“Donor of the Week: Supporting the Symphony from the First Balcony.” By Melanie Grayce West. Wall Street Journal. March 6, 2013. Marjory S. Walters knows a good thing when she hears it. At least when it comes to the New Jersey Symphony Orchestra. Ms. Walters, 88 years old, has been a fan of the orchestra for decades, practically since the New Jersey Symphony Orchestra formed more than 50 years ago. She is among the orchestra’s most significant benefactors, recently completing a $1 million pledge. She endowed the symphony’s chair for oboe in memory of her husband, Arthur, who died in 1999.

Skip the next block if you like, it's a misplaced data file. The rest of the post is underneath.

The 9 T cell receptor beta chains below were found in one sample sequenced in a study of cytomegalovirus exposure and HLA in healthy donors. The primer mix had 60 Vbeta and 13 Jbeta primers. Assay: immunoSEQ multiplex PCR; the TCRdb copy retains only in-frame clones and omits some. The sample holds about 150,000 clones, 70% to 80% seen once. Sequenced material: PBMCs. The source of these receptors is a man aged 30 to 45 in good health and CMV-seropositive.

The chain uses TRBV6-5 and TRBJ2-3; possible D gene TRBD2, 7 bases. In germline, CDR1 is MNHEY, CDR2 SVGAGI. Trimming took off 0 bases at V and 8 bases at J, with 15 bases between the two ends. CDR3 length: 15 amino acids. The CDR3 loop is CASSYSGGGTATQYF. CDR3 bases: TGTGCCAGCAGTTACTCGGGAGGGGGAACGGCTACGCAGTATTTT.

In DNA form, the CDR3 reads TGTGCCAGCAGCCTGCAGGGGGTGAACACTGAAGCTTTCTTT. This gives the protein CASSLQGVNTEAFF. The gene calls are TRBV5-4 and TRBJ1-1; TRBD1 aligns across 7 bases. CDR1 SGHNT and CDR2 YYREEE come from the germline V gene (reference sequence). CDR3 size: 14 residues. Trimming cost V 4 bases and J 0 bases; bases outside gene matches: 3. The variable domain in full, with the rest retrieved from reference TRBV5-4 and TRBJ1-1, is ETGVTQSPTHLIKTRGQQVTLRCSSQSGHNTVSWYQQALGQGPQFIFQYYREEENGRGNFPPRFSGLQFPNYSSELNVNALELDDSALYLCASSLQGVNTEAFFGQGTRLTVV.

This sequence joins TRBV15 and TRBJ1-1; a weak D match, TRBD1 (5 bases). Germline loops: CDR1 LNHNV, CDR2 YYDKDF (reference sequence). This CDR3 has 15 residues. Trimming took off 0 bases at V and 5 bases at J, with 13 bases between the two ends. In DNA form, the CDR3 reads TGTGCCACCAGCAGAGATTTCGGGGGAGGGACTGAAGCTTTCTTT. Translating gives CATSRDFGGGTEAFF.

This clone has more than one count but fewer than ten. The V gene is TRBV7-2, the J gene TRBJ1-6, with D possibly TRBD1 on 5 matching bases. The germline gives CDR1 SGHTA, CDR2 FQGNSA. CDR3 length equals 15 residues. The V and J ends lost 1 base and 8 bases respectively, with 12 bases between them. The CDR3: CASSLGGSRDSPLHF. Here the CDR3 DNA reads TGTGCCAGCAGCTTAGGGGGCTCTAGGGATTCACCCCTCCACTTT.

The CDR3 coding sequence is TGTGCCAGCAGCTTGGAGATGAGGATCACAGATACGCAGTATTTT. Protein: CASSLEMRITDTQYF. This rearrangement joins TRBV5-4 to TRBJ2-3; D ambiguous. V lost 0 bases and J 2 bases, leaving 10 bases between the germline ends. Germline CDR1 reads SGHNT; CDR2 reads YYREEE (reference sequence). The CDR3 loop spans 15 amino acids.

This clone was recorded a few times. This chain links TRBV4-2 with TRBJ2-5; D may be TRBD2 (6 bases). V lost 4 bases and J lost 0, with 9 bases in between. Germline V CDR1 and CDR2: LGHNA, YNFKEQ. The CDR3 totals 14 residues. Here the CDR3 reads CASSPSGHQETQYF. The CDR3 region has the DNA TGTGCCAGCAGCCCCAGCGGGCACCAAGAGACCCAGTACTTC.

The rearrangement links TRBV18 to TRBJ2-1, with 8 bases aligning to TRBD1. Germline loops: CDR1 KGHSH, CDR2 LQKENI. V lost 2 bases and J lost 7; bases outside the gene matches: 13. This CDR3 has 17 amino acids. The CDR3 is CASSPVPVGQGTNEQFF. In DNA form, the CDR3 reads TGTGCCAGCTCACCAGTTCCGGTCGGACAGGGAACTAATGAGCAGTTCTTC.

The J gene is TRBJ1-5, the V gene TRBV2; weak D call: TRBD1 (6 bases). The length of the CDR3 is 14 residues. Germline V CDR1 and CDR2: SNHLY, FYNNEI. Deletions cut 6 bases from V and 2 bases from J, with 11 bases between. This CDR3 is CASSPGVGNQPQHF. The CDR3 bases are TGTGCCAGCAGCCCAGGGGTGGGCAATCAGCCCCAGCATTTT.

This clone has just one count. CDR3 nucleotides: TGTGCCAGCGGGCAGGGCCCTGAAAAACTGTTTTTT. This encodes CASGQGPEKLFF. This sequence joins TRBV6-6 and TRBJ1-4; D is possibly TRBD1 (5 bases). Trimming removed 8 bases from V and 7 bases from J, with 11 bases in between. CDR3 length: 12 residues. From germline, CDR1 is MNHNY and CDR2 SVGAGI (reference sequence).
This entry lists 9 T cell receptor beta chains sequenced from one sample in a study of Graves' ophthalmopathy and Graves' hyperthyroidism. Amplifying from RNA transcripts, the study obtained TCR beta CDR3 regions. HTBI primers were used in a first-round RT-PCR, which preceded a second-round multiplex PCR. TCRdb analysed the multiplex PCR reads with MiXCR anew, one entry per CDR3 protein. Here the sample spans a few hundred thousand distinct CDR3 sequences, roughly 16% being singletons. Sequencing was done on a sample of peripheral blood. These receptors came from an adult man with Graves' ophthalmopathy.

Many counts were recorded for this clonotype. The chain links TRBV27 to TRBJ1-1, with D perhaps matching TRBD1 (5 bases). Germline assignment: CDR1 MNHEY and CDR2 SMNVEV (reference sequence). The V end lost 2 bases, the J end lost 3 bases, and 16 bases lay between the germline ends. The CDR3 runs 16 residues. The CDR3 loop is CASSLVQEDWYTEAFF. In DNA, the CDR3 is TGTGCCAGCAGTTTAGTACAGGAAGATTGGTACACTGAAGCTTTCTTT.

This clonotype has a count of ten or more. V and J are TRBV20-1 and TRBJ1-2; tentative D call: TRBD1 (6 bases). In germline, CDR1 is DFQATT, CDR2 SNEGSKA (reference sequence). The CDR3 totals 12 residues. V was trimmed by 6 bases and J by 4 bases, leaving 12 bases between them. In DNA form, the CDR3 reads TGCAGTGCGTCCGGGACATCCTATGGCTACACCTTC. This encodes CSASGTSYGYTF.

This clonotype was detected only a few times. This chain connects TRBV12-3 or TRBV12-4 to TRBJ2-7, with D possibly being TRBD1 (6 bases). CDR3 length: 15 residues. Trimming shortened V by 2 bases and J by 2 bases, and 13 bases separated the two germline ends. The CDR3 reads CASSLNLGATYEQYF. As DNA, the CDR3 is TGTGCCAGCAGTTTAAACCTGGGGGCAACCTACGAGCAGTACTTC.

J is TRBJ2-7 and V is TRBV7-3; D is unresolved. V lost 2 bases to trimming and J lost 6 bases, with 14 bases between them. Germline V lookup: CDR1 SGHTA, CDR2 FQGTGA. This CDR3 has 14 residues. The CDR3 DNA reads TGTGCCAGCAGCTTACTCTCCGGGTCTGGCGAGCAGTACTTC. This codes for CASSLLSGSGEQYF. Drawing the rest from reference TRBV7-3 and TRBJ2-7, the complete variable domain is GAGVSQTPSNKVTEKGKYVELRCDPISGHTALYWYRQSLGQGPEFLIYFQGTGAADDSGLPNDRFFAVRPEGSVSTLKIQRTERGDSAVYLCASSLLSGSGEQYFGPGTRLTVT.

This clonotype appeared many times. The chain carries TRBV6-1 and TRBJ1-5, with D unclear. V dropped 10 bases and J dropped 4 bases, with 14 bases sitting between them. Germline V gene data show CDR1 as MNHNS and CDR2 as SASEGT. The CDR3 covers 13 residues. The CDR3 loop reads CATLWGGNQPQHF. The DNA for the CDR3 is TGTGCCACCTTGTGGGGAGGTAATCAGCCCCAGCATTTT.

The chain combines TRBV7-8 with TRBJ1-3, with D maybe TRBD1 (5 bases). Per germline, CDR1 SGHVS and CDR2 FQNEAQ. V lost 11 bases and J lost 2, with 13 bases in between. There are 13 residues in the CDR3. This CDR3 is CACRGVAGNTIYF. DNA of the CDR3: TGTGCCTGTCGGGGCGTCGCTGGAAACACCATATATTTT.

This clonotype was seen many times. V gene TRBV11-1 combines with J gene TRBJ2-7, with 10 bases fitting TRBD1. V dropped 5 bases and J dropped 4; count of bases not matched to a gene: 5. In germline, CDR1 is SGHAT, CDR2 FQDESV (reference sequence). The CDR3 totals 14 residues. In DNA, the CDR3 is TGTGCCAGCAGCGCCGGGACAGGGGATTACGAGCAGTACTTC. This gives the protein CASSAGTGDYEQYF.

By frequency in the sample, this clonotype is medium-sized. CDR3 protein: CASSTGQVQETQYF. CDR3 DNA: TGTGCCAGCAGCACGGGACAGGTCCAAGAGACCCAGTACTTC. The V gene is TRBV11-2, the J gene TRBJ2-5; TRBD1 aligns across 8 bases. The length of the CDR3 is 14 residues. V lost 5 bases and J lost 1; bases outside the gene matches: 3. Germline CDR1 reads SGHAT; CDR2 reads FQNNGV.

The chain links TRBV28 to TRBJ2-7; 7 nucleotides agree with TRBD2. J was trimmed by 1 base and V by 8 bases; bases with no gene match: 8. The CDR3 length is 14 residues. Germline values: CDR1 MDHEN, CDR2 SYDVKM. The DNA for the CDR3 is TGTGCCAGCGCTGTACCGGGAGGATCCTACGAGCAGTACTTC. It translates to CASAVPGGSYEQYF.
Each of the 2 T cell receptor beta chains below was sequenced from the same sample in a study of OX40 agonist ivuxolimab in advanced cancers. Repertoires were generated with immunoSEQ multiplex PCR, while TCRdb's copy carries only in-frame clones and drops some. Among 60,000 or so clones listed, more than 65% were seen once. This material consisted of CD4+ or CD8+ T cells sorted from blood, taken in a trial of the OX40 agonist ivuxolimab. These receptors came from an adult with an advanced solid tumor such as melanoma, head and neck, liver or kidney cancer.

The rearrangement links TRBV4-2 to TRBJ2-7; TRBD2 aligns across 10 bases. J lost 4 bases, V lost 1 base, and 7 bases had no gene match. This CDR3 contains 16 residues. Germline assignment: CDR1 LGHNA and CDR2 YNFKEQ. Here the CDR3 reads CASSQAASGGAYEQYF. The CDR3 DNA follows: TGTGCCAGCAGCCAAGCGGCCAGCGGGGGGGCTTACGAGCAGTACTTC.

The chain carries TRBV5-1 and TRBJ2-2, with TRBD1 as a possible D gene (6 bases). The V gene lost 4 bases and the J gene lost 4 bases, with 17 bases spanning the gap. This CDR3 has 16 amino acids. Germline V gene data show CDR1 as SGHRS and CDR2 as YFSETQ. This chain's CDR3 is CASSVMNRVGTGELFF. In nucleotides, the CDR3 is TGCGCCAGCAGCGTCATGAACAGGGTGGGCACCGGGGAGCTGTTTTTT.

“Donor of the Day: Support for Arts Is Family Mission.” By Melanie Grayce West. Wall Street Journal. March 7, 2013. When it comes to the arts, Beth Rudin DeWoody can’t and won’t play favorites. The philanthropist, art collector and executive vice president of Rudin Management Co., one of the city’s largest real-estate companies, is well known for her passionate support of the arts. But when pressed, she refuses to pick a favorite artistic medium. “I can’t. I can’t,” she says. “Because I’m a great theater person. I’m a movie buff. I majored in film studies. And I’m an art person, curator, collector. I love dance. I can’t separate.” Is there anything Ms. DeWoody, who serves on the boards of the Whitney Museum of American Art and the Brooklyn Academy of Music, doesn’t like? What about bagpipe music? She considers the question for a moment and says with a laugh, “No, I kind of like the bagpipes.” She enjoys the piano, too, and the music of Stephen Sondheim. With a donation of around $10,000, Ms. DeWoody has commissioned four pieces for the Liaisons Project, an artistic effort led by pianist Anthony de Mare that invites composers to rework a Stephen Sondheim song into a solo piano piece. She says that her grandfather, Samuel Rudin, who started the family’s real-estate business, felt it was vital to support hospitals, social-service organizations and arts organizations alike. He felt that when you’re in “the real-estate business, where you can’t move your business and go to some other town, you want to make where you live the best place to be, a place where people want to come,” she says. Ms. DeWoody’s late father had a simpler explanation for supporting the arts. She says that he would always tell others, “People don’t come to New York City to breathe in the great mountain air. They’re here for the culture.”